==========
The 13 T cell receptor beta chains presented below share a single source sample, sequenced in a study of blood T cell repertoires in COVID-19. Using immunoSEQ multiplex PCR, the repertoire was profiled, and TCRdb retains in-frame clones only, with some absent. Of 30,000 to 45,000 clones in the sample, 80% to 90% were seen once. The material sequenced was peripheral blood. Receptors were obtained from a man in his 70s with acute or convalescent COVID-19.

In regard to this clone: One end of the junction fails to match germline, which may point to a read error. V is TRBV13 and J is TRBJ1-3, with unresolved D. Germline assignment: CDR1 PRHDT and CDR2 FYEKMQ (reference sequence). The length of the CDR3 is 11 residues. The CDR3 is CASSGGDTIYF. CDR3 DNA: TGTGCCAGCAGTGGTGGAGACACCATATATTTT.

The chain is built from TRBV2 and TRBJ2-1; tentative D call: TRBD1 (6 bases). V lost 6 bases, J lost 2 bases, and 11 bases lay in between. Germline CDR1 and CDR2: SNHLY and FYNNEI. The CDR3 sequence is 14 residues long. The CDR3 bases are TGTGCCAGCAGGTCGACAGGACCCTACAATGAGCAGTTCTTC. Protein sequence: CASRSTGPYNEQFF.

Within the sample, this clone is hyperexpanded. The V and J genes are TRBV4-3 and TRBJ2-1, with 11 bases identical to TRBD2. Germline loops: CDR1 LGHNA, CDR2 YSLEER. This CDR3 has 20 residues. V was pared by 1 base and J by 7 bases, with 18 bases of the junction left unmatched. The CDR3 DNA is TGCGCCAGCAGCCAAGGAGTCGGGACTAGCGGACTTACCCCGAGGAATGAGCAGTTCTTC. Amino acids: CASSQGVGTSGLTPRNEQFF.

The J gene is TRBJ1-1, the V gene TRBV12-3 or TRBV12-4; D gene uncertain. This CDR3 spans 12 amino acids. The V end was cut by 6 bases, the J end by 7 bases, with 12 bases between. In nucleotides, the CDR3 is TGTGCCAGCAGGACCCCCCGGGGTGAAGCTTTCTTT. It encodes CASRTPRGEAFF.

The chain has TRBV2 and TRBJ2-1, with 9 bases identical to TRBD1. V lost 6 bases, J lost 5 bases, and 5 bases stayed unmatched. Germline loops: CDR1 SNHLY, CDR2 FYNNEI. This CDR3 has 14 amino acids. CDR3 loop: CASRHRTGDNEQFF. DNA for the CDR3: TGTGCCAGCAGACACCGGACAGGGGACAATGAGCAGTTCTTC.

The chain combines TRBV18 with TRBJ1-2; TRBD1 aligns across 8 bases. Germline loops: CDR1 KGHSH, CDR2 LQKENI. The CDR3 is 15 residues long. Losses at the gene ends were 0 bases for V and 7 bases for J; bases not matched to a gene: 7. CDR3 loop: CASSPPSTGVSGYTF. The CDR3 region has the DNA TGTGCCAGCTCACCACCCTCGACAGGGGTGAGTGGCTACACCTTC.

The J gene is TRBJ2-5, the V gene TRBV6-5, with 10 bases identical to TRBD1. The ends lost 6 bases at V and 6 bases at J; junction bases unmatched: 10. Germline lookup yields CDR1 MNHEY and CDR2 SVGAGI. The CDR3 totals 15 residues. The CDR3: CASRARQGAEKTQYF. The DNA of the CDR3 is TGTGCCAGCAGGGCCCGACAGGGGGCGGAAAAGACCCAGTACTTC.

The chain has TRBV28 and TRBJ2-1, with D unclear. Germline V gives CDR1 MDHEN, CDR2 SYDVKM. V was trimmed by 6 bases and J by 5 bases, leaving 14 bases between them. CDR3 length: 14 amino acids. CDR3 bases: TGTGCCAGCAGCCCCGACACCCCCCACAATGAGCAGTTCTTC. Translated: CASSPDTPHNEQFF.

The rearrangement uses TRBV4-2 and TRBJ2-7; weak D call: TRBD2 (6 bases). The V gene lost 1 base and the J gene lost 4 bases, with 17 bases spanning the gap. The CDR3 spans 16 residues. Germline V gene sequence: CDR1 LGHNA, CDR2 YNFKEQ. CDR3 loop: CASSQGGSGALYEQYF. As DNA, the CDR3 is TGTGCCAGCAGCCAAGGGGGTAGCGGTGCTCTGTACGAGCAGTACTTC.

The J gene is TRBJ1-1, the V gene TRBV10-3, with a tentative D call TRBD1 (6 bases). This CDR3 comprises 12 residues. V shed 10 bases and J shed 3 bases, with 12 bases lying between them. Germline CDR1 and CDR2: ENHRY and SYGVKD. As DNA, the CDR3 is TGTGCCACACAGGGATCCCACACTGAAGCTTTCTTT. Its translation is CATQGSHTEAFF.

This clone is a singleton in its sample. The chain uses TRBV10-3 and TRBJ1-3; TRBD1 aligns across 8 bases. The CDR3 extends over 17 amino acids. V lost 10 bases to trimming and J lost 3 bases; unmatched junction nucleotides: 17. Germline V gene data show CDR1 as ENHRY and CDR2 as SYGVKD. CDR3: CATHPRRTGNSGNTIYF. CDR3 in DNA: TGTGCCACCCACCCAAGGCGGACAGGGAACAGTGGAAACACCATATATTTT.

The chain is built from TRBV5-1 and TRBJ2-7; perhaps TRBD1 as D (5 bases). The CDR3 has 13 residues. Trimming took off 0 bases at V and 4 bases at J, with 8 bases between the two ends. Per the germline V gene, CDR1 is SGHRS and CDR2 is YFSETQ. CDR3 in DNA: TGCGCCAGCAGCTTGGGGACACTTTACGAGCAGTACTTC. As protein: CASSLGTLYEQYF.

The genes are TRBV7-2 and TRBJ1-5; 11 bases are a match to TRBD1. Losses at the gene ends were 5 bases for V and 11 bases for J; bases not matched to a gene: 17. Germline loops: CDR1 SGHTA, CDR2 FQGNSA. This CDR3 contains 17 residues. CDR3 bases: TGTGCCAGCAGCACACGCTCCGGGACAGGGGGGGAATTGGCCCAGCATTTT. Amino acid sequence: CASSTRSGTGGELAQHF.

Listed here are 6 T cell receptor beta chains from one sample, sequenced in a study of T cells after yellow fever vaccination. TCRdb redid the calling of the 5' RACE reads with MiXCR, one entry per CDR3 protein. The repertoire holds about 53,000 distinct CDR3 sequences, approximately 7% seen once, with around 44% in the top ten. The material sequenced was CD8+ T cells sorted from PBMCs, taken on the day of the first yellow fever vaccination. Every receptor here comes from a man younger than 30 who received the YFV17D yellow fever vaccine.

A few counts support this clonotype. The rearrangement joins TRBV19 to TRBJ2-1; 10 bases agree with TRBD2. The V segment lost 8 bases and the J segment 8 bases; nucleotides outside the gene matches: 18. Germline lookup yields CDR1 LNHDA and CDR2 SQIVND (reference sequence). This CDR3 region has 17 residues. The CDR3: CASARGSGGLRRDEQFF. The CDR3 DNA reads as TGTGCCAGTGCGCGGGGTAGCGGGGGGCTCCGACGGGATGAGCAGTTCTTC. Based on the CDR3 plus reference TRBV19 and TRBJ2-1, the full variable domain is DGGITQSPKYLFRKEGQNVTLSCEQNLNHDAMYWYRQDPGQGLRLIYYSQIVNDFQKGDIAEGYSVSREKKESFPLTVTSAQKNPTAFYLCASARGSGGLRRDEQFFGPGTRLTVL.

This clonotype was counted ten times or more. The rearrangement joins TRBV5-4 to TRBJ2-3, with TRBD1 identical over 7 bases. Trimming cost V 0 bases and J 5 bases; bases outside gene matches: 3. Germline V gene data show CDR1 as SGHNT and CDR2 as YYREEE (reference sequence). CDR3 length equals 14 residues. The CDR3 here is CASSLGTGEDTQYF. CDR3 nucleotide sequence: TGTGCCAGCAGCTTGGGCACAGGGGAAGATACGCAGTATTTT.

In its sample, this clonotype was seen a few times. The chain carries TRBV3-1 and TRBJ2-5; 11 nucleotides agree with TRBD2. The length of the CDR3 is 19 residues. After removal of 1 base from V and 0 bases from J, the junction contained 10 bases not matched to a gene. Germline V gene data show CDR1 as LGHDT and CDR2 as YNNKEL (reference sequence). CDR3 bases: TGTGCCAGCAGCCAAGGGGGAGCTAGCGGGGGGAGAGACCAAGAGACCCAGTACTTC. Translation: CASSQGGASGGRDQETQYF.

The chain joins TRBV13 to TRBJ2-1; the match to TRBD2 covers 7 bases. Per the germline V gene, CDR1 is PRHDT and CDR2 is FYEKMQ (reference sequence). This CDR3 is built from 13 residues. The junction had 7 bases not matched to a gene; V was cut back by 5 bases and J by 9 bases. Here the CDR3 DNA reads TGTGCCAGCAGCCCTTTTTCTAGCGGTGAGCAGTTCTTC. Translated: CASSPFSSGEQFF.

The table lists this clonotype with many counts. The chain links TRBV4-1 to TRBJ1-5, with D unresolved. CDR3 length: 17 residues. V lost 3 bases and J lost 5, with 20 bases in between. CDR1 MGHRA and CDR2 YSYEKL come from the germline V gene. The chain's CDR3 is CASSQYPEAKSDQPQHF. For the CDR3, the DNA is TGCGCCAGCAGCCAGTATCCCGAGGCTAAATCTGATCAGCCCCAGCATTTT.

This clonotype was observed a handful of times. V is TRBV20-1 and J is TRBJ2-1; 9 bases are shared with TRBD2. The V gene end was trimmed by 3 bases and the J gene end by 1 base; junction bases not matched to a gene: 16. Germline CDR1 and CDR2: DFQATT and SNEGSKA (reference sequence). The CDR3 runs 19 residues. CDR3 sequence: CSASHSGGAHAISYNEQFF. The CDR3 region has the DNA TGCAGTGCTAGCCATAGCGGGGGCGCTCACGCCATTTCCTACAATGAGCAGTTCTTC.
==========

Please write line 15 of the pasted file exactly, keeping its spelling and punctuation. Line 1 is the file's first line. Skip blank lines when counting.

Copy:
Listed here are 6 T cell receptor beta chains from one sample, sequenced in a study of T cells after yellow fever vaccination. TCRdb redid the calling of the 5' RACE reads with MiXCR, one entry per CDR3 protein. The repertoire holds about 53,000 distinct CDR3 sequences, approximately 7% seen once, with around 44% in the top ten. The material sequenced was CD8+ T cells sorted from PBMCs, taken on the day of the first yellow fever vaccination. Every receptor here comes from a man younger than 30 who received the YFV17D yellow fever vaccine.